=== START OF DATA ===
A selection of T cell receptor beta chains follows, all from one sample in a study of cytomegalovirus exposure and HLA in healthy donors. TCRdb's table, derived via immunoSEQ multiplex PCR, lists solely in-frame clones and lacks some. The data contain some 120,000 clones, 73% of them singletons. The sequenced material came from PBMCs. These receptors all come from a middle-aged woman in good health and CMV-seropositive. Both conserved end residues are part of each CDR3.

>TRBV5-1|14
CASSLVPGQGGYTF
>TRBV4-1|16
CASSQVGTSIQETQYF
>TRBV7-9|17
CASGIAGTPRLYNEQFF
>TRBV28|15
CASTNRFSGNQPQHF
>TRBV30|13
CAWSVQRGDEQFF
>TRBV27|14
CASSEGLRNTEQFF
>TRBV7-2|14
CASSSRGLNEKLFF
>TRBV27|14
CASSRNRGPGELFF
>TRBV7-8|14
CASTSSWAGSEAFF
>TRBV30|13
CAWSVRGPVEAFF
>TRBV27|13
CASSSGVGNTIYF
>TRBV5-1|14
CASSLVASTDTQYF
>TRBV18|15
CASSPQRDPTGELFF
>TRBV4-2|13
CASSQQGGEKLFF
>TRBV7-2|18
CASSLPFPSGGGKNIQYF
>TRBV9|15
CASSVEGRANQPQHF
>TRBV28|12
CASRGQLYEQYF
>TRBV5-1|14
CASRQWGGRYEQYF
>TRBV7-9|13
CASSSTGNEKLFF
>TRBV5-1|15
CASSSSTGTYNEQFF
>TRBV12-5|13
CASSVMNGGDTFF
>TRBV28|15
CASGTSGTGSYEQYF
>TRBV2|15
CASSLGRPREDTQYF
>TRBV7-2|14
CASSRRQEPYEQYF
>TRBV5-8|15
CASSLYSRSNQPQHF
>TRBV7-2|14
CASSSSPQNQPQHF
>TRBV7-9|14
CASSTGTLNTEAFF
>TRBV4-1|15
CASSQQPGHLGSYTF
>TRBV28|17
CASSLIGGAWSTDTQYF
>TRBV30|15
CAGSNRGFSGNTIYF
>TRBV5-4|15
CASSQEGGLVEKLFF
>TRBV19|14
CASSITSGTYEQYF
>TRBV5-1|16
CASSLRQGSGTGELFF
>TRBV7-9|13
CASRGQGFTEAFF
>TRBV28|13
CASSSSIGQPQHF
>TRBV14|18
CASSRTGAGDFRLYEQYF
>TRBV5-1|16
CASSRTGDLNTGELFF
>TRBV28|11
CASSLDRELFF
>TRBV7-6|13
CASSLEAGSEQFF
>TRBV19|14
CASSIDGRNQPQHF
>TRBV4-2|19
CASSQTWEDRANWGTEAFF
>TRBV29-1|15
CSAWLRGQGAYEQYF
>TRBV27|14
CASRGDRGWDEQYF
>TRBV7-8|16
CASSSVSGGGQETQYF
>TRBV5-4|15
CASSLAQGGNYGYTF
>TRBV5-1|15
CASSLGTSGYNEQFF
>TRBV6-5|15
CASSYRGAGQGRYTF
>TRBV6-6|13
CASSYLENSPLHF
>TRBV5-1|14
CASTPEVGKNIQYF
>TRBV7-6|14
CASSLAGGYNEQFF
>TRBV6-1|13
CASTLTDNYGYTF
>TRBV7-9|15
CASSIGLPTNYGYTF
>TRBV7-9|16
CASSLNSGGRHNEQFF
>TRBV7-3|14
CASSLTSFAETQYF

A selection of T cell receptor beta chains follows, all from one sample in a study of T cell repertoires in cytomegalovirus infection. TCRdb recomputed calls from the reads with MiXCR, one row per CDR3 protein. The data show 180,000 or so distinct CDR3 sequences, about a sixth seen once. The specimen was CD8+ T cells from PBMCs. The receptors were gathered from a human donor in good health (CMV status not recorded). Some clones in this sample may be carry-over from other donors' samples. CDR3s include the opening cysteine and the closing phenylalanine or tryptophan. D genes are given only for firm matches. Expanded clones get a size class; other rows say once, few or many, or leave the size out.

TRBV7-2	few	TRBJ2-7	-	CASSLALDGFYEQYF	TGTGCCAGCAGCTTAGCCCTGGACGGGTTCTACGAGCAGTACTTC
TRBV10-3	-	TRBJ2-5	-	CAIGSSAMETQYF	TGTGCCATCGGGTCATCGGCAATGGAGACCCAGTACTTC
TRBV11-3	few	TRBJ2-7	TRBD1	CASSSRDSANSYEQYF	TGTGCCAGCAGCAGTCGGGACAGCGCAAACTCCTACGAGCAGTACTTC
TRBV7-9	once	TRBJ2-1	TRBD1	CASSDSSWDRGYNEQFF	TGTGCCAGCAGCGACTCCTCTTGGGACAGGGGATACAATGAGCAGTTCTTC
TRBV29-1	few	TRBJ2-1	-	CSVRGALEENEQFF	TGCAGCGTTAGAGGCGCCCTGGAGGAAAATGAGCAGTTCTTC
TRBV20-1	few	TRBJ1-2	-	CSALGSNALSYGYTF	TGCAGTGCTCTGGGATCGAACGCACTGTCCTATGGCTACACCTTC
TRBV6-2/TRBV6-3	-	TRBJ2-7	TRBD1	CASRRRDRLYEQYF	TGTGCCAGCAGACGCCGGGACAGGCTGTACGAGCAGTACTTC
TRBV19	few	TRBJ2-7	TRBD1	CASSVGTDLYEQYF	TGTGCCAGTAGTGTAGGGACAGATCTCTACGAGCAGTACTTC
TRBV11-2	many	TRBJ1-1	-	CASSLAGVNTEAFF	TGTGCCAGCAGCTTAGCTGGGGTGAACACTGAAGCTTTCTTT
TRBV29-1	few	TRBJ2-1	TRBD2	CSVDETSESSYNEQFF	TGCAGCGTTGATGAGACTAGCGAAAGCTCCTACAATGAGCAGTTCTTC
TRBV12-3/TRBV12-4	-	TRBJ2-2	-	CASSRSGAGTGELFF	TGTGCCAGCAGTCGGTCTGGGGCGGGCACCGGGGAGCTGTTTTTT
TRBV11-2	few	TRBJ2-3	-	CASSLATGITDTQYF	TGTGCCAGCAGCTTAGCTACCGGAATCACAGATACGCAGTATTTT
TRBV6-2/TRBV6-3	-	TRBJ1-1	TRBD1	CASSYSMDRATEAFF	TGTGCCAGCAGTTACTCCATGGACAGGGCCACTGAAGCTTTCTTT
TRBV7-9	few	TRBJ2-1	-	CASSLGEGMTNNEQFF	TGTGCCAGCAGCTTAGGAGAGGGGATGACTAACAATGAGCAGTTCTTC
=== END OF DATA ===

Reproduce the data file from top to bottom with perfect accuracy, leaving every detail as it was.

A selection of T cell receptor beta chains follows, all from one sample in a study of cytomegalovirus exposure and HLA in healthy donors. TCRdb's table, derived via immunoSEQ multiplex PCR, lists solely in-frame clones and lacks some. The data contain some 120,000 clones, 73% of them singletons. The sequenced material came from PBMCs. These receptors all come from a middle-aged woman in good health and CMV-seropositive. Both conserved end residues are part of each CDR3.

>TRBV5-1|14
CASSLVPGQGGYTF
>TRBV4-1|16
CASSQVGTSIQETQYF
>TRBV7-9|17
CASGIAGTPRLYNEQFF
>TRBV28|15
CASTNRFSGNQPQHF
>TRBV30|13
CAWSVQRGDEQFF
>TRBV27|14
CASSEGLRNTEQFF
>TRBV7-2|14
CASSSRGLNEKLFF
>TRBV27|14
CASSRNRGPGELFF
>TRBV7-8|14
CASTSSWAGSEAFF
>TRBV30|13
CAWSVRGPVEAFF
>TRBV27|13
CASSSGVGNTIYF
>TRBV5-1|14
CASSLVASTDTQYF
>TRBV18|15
CASSPQRDPTGELFF
>TRBV4-2|13
CASSQQGGEKLFF
>TRBV7-2|18
CASSLPFPSGGGKNIQYF
>TRBV9|15
CASSVEGRANQPQHF
>TRBV28|12
CASRGQLYEQYF
>TRBV5-1|14
CASRQWGGRYEQYF
>TRBV7-9|13
CASSSTGNEKLFF
>TRBV5-1|15
CASSSSTGTYNEQFF
>TRBV12-5|13
CASSVMNGGDTFF
>TRBV28|15
CASGTSGTGSYEQYF
>TRBV2|15
CASSLGRPREDTQYF
>TRBV7-2|14
CASSRRQEPYEQYF
>TRBV5-8|15
CASSLYSRSNQPQHF
>TRBV7-2|14
CASSSSPQNQPQHF
>TRBV7-9|14
CASSTGTLNTEAFF
>TRBV4-1|15
CASSQQPGHLGSYTF
>TRBV28|17
CASSLIGGAWSTDTQYF
>TRBV30|15
CAGSNRGFSGNTIYF
>TRBV5-4|15
CASSQEGGLVEKLFF
>TRBV19|14
CASSITSGTYEQYF
>TRBV5-1|16
CASSLRQGSGTGELFF
>TRBV7-9|13
CASRGQGFTEAFF
>TRBV28|13
CASSSSIGQPQHF
>TRBV14|18
CASSRTGAGDFRLYEQYF
>TRBV5-1|16
CASSRTGDLNTGELFF
>TRBV28|11
CASSLDRELFF
>TRBV7-6|13
CASSLEAGSEQFF
>TRBV19|14
CASSIDGRNQPQHF
>TRBV4-2|19
CASSQTWEDRANWGTEAFF
>TRBV29-1|15
CSAWLRGQGAYEQYF
>TRBV27|14
CASRGDRGWDEQYF
>TRBV7-8|16
CASSSVSGGGQETQYF
>TRBV5-4|15
CASSLAQGGNYGYTF
>TRBV5-1|15
CASSLGTSGYNEQFF
>TRBV6-5|15
CASSYRGAGQGRYTF
>TRBV6-6|13
CASSYLENSPLHF
>TRBV5-1|14
CASTPEVGKNIQYF
>TRBV7-6|14
CASSLAGGYNEQFF
>TRBV6-1|13
CASTLTDNYGYTF
>TRBV7-9|15
CASSIGLPTNYGYTF
>TRBV7-9|16
CASSLNSGGRHNEQFF
>TRBV7-3|14
CASSLTSFAETQYF

A selection of T cell receptor beta chains follows, all from one sample in a study of T cell repertoires in cytomegalovirus infection. TCRdb recomputed calls from the reads with MiXCR, one row per CDR3 protein. The data show 180,000 or so distinct CDR3 sequences, about a sixth seen once. The specimen was CD8+ T cells from PBMCs. The receptors were gathered from a human donor in good health (CMV status not recorded). Some clones in this sample may be carry-over from other donors' samples. CDR3s include the opening cysteine and the closing phenylalanine or tryptophan. D genes are given only for firm matches. Expanded clones get a size class; other rows say once, few or many, or leave the size out.

TRBV7-2	few	TRBJ2-7	-	CASSLALDGFYEQYF	TGTGCCAGCAGCTTAGCCCTGGACGGGTTCTACGAGCAGTACTTC
TRBV10-3	-	TRBJ2-5	-	CAIGSSAMETQYF	TGTGCCATCGGGTCATCGGCAATGGAGACCCAGTACTTC
TRBV11-3	few	TRBJ2-7	TRBD1	CASSSRDSANSYEQYF	TGTGCCAGCAGCAGTCGGGACAGCGCAAACTCCTACGAGCAGTACTTC
TRBV7-9	once	TRBJ2-1	TRBD1	CASSDSSWDRGYNEQFF	TGTGCCAGCAGCGACTCCTCTTGGGACAGGGGATACAATGAGCAGTTCTTC
TRBV29-1	few	TRBJ2-1	-	CSVRGALEENEQFF	TGCAGCGTTAGAGGCGCCCTGGAGGAAAATGAGCAGTTCTTC
TRBV20-1	few	TRBJ1-2	-	CSALGSNALSYGYTF	TGCAGTGCTCTGGGATCGAACGCACTGTCCTATGGCTACACCTTC
TRBV6-2/TRBV6-3	-	TRBJ2-7	TRBD1	CASRRRDRLYEQYF	TGTGCCAGCAGACGCCGGGACAGGCTGTACGAGCAGTACTTC
TRBV19	few	TRBJ2-7	TRBD1	CASSVGTDLYEQYF	TGTGCCAGTAGTGTAGGGACAGATCTCTACGAGCAGTACTTC
TRBV11-2	many	TRBJ1-1	-	CASSLAGVNTEAFF	TGTGCCAGCAGCTTAGCTGGGGTGAACACTGAAGCTTTCTTT
TRBV29-1	few	TRBJ2-1	TRBD2	CSVDETSESSYNEQFF	TGCAGCGTTGATGAGACTAGCGAAAGCTCCTACAATGAGCAGTTCTTC
TRBV12-3/TRBV12-4	-	TRBJ2-2	-	CASSRSGAGTGELFF	TGTGCCAGCAGTCGGTCTGGGGCGGGCACCGGGGAGCTGTTTTTT
TRBV11-2	few	TRBJ2-3	-	CASSLATGITDTQYF	TGTGCCAGCAGCTTAGCTACCGGAATCACAGATACGCAGTATTTT
TRBV6-2/TRBV6-3	-	TRBJ1-1	TRBD1	CASSYSMDRATEAFF	TGTGCCAGCAGTTACTCCATGGACAGGGCCACTGAAGCTTTCTTT
TRBV7-9	few	TRBJ2-1	-	CASSLGEGMTNNEQFF	TGTGCCAGCAGCTTAGGAGAGGGGATGACTAACAATGAGCAGTTCTTC